- Creation/formation of triangles TK on the edges of triangles TBiP, TBiL in each envelope with the top–down approach and in accordance with the binary tree scheme (col 10);
- Contractive self-mapping ends the process in the segment of the section if the lengths of the edges of either the TKLk or TKPk triangles are the lengths of a segment of the polyline (col.12).
- Verification of the contractive self-mapping of line :
- In the envelope of each line ł, point III.5 is fulfilled.
- Algorithm A0 yields copies of:
- Input data,
- Triangles TB of base polylines ł, called envelopes, and
- Triangles TK in the envelopes of line ł, created in accordance with the binary tree scheme.
- Creation of generalised triangles TK, depending on the scale s < 1 (Figure A8)
- In each envelope of the polyline ł, creating the generalised polyline has an inverse relation to contracted self-mapping (i.e., bottom-up) (col.11–12);
- Comparison of the dimensions of bases and the height of triangles TK with the A. Salishchev norm (col. 8–9);
- Control of the results of the generalisation of line at scale s (Figure A9):
- Verification of dimensions of the Salishchev triangle at scale s through comparison (Figure A5, Figure A6 and Figure A7) of the generalised maximum height of the y coordinate h from the points of the source line to the generalised line with a height dimension, as well as the segments p created for the generalised line with the norm of the dimensions of the base.
- In every contraction iteration, the nodes of the polyline remaining before and after contractive self-mapping into contractive triangles are invariant and identical (columns 3, 4, 5 with column 11 in Figure A4). This proves that triplet (, , ) is the only one contractive mapping of an ordered polyline into itself;
- In a metric space, the contractive self-mapping f: X → X is continuous, as it fulfils the Lipschitz condition. The equation has one solution that results from the Banach fixed-point theorem. In addition, the sequence , , , is convergent at the “fixed point”—the polyline ;.
- The ordered polyline with a binary tree structure belonging to the metric space is a constant contractive self-mapping into the contractive triangles TK of the digital generalisation at each scale s < 1, if the Lipschitz and Cauchy conditions, and the Salishchev dimensions are fulfilled. Figure A8;
- In metric space, the contractive mapping leading to generalisations of the polyline follows the top–down approach;
- The generalised polyline is unequivocally mapped if it fulfils the following conditions:
- Source data of the polyline belong to the metric space , i.e.,
- Data of the polyline have the binary tree structure in the mapping;
- Transformation f of polyline into triangles TK in its envelopes fulfils the following conditions:
- The contractive self-mapping (data after mapping an object are source data) and at each scale s ≤ 1 fulfil: The Lipschitz contraction condition, and The assumptions of the Banach theorem;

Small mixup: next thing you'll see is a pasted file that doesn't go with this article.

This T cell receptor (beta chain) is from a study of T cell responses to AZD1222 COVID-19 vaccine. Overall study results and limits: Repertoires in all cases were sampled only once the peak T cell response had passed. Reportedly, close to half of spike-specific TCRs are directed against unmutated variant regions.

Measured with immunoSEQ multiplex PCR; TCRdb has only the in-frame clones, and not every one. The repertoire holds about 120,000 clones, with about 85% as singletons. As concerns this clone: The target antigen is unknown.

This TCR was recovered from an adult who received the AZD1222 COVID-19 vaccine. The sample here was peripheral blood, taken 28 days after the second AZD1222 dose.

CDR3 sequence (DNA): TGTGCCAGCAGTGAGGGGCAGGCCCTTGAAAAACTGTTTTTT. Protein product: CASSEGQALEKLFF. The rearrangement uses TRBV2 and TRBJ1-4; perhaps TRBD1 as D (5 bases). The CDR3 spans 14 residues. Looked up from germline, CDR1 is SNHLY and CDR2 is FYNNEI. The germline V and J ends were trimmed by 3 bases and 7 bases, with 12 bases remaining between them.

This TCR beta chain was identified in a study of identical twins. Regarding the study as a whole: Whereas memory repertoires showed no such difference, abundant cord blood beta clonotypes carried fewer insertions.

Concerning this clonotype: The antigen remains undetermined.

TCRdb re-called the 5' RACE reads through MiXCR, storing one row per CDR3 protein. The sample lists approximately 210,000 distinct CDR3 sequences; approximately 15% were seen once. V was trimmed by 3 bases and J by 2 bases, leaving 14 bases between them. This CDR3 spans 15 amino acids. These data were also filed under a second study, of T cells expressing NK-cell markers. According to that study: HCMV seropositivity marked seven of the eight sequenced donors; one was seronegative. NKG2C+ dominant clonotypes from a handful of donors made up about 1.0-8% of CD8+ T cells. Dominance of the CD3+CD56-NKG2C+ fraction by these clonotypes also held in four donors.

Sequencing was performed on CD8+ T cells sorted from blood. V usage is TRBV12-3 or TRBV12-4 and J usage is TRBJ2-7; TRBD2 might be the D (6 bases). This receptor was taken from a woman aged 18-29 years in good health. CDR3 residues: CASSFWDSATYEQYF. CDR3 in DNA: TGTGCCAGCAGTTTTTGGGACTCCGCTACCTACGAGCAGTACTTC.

- at scales s < 1 (Every contraction is uniformly continuous in metric space X, as it fulfils the Lipschitz condition. The continuity of a function results from its uniform continuity.), also: the Cauchy condition with minimum dimensions of Salishchev—compatibility of summation of the after-the-mapping and removed vertices of the polyline with the number of the vertices of the source polyline ;
- The method for the object geometry generalisation using the contractive self-mapping is an objective digital generalisation and has economic rationale, as:
- One-time update of the source data can be used for all scales s ≤ 1, which significantly lowers the costs of constantly updating through their automation;
- Data of an object at scales s < 1 are generalised with the contractive mapping, which at each scale has a single solution, in turn increases the credibility of the gained information. Contractive self-mapping used for the harmonisation of databases in which changing the scale of data is a common occurrence—and contractive self-mapping should complement the metadata of every object.
- The generalisation of geospatial data appears broadly representative of current research trends, where significant positive progress can be expected in the near future [28,29]. As cartographers progress, they strategically expand existing techniques, explore new computational paradigms, and broaden their field of view . Formal methods of geometry generalisation and the assessment of their impact are still not widespread or used. It seems that cartographic generalisation methods should be developed, with the aim of becoming independent from the decisions of an individual operator.
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|No TKj||TK||Base pj||Left Edge pjI||Right Edge pjII||Relations||α = pj+1/pj|
|1||1-4-5||p1 = 1-5||pI4-5||pII1-4||p1 > pII1-4 = p2||0 < p2/p1 < 1|
|2||1-2-4||p2 = 1-4||pI1-2||pII2-4||p2 > pII2-4 = p3||0 < p3/p2 < 1|
|3||2-3-4||p3 = 2-4||pI3-4||pII2-3||p3 > pII2-3 = p4||0 < p4/p3 < 1|
|4||1-2-3||p4 = 2-3||pI1-3||pII2-1||p4 >
p4 > pII2-1
|0 < α < 1|